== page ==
Employment Law Basics — Part 1

At-Will Employment and Wrongful Termination

I personally dislike the phrase “wrongful termination.” It gives employees the impression that if they are fired for the wrong reasons, that they will have a legal action against their employer. Indeed, as an employment attorney, I never seem to speak to anyone who was not fired wrongfully in his or her perspective. Often, they have no case at all.

Ohio and Kentucky are “at-will” employment states. In fact, at-will employment is the default across the United States. Unless you are a member of a union, a classified public employee, or have a written contract requiring “just cause” for termination, you are almost certainly an at-will employee. Generally, an employer can fire, demote, or reassign an at-will employee for any reason. This means that an employer may fire an employee for a dumb reason, the wrong reason, or a petty reason. Generally speaking, “wrongful termination” is a myth in an at-will employment state.

However, the at-will employment relationship is not without its exceptions. An employer cannot fire an at-will employee in violation of an existing employment law. There are different federal and state employment laws that are exceptions to the at-will employment doctrine. These laws include statutes that protect employees against discrimination because of their race, national origin, religion, gender, sexual orientation, disability, and age. In addition, certain laws protect against retaliation for reporting certain unlawful behavior, such as wage violations, safety violations, criminal activity, or certain fraudulent behavior.

These employee protections are complicated, and they all require adherence to strict administrative procedures with varying timelines and statutes of limitations. In addition, because employment discrimination typically involves only circumstantial evidence, it is difficult to prove. If an employee believes she is suffering discrimination in the workplace or that she was fired because of her membership in one of these protected classes, she should call an experienced employment attorney. Similarly, employers should seek legal advice before firing employees who are members of these protected classes.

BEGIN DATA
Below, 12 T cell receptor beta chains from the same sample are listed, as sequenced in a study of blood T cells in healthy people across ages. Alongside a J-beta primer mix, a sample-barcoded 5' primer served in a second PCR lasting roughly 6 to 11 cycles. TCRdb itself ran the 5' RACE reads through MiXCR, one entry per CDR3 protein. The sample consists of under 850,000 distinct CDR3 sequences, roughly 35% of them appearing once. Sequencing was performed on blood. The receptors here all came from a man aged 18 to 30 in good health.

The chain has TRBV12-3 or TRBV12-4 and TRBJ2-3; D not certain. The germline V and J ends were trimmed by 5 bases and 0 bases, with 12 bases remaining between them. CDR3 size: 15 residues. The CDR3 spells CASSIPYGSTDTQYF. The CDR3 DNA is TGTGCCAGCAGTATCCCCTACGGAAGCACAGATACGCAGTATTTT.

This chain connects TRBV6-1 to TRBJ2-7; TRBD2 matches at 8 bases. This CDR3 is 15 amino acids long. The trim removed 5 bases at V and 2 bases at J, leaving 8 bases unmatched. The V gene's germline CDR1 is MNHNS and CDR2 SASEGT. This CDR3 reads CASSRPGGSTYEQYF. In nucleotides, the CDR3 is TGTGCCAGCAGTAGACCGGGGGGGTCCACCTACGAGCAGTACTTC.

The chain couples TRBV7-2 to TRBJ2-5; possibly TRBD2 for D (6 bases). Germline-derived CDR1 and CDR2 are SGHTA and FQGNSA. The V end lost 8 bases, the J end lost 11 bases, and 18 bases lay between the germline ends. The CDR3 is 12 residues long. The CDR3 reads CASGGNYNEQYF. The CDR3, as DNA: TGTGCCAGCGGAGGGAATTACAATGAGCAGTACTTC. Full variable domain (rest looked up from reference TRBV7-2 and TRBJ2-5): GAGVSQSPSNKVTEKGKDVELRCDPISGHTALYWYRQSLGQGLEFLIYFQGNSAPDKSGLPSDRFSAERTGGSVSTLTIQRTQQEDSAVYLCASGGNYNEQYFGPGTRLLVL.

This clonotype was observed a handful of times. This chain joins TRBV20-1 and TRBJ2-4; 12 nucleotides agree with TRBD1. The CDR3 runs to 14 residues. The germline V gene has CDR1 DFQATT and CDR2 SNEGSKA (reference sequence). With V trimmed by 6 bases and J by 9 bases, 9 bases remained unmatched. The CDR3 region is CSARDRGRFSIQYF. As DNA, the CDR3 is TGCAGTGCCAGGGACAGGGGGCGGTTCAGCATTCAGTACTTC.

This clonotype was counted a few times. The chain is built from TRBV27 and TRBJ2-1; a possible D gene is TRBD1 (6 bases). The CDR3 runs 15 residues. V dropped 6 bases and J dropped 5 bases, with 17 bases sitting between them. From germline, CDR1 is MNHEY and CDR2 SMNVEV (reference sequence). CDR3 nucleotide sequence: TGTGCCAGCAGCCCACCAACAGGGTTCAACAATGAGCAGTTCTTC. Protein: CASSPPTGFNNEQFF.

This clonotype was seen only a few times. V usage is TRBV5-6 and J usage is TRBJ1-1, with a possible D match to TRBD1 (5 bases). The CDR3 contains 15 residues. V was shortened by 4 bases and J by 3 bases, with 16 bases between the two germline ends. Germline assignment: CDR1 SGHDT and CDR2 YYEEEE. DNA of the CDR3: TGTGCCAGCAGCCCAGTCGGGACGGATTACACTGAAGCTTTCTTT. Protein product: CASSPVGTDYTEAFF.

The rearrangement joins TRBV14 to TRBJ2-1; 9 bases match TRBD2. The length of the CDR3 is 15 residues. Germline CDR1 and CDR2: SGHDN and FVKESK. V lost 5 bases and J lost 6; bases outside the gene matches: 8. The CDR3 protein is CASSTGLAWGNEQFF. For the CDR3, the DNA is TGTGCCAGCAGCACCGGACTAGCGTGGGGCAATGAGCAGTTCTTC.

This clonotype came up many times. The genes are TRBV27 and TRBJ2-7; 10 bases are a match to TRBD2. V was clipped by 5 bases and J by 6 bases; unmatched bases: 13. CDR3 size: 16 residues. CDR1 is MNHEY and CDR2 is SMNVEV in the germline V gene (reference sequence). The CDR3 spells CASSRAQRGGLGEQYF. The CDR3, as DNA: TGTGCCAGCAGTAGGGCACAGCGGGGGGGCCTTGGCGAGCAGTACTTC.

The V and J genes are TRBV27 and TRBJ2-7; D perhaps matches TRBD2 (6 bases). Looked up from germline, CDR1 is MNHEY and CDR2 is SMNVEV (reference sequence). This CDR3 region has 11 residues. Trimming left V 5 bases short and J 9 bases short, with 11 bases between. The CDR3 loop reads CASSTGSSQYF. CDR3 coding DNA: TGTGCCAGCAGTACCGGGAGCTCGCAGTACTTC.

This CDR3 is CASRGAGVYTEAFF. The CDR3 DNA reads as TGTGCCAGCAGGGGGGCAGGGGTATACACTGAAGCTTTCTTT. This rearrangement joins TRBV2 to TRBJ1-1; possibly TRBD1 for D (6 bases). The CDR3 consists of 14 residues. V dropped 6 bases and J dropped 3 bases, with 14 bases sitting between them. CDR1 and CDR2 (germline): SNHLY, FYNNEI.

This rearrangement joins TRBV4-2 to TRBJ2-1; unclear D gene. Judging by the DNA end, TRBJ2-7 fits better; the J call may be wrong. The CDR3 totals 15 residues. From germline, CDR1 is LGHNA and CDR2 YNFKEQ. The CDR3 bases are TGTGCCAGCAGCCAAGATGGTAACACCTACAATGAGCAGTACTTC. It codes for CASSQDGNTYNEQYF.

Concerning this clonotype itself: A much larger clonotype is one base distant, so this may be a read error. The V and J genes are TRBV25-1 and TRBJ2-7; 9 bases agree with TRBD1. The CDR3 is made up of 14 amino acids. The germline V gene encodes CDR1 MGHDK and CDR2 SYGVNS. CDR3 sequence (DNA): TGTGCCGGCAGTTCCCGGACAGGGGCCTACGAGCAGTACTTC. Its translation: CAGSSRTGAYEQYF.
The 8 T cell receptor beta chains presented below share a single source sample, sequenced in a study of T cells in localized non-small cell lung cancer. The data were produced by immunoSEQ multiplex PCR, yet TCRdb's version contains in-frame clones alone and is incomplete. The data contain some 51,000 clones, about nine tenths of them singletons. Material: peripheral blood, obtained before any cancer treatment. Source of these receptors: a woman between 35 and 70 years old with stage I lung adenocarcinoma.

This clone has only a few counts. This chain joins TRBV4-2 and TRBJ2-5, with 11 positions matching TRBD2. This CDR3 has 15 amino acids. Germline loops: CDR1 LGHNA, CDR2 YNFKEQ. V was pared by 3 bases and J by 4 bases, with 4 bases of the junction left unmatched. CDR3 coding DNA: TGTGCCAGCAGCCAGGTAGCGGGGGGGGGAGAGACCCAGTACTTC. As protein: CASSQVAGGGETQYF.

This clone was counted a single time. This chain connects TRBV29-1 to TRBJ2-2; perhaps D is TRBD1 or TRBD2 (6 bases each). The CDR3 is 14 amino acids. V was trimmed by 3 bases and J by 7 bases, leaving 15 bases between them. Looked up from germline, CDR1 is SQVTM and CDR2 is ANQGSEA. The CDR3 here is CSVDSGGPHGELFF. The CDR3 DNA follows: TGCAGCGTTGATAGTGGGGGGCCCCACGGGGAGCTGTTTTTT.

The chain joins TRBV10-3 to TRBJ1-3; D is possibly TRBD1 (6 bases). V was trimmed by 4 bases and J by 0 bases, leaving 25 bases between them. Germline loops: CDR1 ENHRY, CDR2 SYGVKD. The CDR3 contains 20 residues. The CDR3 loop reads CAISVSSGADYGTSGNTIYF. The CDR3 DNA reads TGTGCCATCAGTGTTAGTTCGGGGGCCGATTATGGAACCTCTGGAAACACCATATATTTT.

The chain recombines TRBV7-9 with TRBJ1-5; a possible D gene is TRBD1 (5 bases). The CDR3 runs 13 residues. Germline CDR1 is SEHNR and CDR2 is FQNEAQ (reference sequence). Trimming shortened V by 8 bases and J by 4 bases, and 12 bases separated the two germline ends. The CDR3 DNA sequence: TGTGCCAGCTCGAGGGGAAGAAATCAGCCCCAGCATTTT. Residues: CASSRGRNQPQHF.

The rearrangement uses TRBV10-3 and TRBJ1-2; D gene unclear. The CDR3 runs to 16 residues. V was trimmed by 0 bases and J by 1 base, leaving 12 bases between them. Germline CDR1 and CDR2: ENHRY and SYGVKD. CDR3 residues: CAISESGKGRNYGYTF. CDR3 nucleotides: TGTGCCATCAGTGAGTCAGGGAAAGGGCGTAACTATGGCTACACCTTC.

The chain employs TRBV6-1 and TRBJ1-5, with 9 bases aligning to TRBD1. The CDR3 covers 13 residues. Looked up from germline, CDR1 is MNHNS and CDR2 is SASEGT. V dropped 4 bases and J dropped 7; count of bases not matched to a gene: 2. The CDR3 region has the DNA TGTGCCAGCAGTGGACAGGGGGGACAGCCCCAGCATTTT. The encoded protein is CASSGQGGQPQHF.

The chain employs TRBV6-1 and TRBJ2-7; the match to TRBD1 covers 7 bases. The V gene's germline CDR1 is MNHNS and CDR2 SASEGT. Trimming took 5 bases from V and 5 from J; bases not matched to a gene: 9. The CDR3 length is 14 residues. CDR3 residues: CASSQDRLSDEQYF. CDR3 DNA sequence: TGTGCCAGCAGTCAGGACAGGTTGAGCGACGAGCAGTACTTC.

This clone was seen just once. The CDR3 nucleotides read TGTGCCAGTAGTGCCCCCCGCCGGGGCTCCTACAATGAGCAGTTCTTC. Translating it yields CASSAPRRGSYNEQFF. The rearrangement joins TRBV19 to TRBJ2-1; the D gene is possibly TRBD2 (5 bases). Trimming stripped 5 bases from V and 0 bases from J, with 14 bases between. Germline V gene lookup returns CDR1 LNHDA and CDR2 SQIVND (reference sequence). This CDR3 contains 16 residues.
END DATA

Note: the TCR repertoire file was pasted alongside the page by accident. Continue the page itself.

As this Blog develops, I will write about the differences between state and federal employment laws. I will write how employment discrimination is proven. And I will also write about each of the major employment laws individually. Please follow my blog for basic information, but you should always seek the advice of a local professional if you are either an employer or an employee. These laws are much too complex to rely on mere nuts and bolts information online. More importantly, different states have different standards.

Matt Miller-Novak, Esq., Employment Attorney

Barron Peck Bennie & Schlemmer, Co. LPA
www.bpbslaw.com

Cincinnati Employment Attorney at Barron Peck Bennie & Schlemmer, Co. LPA: https://bpbslaw.com/